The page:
Not everyone knows immediately who you are as an artist and why you do things a certain way. Some people genuinely think they are helping you grow with comments like this, and they don’t intend any harm at all.
But if you find yourself ruminating on negative comments, I suggest you ask yourself why you make your creative decisions, because the act of knowing yourself creates a protective bubble around your emotions in my experience.
2. “My 2 year old *insert familial relation* could do that.”
That’s fantastic! Who is this tiny human and can they hang out with me in the studio?!
It’s the go-to insult. I can’t even count how many times I’ve read this type of comment. I actually just read one today on one of my videos that was shared by a larger Instagram account.
Either he’s complimenting his brother or he’s insulting the artist. I don’t really know if there is a middle ground here. Regardless, I didn’t let this one bother me and if you encounter a comment like this, you shouldn’t either. Even the kindergarten comment. I just can’t help but giggle at these now, because the comments are so unoriginal.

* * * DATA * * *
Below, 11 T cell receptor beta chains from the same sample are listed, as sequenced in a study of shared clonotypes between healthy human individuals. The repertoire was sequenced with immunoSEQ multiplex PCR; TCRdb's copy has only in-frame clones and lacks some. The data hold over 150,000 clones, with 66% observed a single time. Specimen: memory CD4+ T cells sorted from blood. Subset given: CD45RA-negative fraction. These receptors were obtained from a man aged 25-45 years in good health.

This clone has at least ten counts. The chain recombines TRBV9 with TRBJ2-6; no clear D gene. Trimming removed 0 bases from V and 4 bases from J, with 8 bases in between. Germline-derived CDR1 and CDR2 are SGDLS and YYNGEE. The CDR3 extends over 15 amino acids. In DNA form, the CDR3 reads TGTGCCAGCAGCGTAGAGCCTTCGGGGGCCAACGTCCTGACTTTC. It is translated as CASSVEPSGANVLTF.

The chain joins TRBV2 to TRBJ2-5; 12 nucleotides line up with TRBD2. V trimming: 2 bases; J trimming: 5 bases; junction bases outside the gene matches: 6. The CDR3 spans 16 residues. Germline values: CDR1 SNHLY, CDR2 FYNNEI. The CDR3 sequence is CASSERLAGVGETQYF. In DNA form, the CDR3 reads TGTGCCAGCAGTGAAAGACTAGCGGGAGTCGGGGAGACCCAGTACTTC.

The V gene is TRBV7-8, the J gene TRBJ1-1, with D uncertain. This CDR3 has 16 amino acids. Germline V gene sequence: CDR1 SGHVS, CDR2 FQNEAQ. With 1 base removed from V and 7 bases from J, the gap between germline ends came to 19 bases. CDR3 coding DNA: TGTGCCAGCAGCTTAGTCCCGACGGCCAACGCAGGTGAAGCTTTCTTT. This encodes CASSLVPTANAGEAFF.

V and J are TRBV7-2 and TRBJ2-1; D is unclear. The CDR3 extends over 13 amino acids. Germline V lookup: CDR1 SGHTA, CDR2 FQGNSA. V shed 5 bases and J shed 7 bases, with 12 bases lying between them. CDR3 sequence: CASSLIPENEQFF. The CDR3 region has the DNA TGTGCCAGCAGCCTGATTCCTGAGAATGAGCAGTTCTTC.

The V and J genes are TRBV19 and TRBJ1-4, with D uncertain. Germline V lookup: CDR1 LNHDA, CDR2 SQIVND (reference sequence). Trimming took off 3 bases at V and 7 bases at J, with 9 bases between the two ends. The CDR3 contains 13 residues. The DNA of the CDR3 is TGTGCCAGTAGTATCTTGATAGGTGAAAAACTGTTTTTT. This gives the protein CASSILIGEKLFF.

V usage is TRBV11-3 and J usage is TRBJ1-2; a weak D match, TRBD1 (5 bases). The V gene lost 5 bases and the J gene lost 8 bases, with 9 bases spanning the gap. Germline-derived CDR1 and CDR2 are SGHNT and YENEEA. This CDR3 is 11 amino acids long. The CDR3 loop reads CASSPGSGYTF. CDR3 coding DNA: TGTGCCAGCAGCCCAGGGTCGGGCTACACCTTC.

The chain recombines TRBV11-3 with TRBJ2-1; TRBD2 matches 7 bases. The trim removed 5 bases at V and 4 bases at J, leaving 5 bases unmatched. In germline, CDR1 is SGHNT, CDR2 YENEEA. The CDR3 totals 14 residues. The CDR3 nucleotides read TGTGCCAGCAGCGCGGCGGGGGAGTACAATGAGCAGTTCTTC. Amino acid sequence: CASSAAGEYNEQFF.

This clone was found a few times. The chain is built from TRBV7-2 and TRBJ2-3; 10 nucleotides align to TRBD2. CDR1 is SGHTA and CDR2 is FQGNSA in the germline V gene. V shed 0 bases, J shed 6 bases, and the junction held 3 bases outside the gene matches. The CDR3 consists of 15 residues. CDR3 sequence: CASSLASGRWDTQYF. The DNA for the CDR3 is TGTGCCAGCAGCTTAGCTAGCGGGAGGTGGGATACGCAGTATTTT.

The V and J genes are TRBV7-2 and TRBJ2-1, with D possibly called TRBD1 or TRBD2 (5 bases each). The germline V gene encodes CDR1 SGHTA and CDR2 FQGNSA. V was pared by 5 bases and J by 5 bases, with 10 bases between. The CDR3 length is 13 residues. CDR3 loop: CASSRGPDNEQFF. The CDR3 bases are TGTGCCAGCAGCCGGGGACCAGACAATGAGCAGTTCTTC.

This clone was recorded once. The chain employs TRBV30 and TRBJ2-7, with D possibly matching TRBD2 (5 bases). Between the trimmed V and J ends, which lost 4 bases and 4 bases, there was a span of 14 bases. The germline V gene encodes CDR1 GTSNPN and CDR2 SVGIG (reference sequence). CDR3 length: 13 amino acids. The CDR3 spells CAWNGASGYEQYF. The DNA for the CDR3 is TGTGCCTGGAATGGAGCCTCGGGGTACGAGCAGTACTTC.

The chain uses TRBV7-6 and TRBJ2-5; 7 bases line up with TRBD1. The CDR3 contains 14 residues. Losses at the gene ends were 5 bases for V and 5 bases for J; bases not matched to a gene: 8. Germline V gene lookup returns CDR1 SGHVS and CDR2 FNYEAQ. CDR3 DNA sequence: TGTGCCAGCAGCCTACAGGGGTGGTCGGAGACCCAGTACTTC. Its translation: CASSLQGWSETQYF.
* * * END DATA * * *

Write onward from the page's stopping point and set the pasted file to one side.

Plus, does it matter if it’s true? The comment in purple is so true. As children, we are the most creative little creatures and as we age we become more rigid and lose imagination. Soooo, I guess this is actually a compliment. Silly, trolls. Someone should tell them to get a new insult…
3. “I bet I could do that. It looks easy”
Honestly yeah, you probably could.
Here’s a comment somebody left on one of my fluid art videos:
I don’t want to limit anyone by saying you can’t do something, because we all have the capacity to be artists. I also know that what’s easy for me after years of practice, frustration, art classes, wasted supplies, existential crises, etc., might not be so easy for someone to just come in without experience and do exactly what I’m doing.
So at first, when you hear a comment like this, you might feel like everything you’re doing as an artist isn’t appreciated and that your work is nothing special–but that person clearly isn’t your customer so why does their opinion matter? It doesn’t.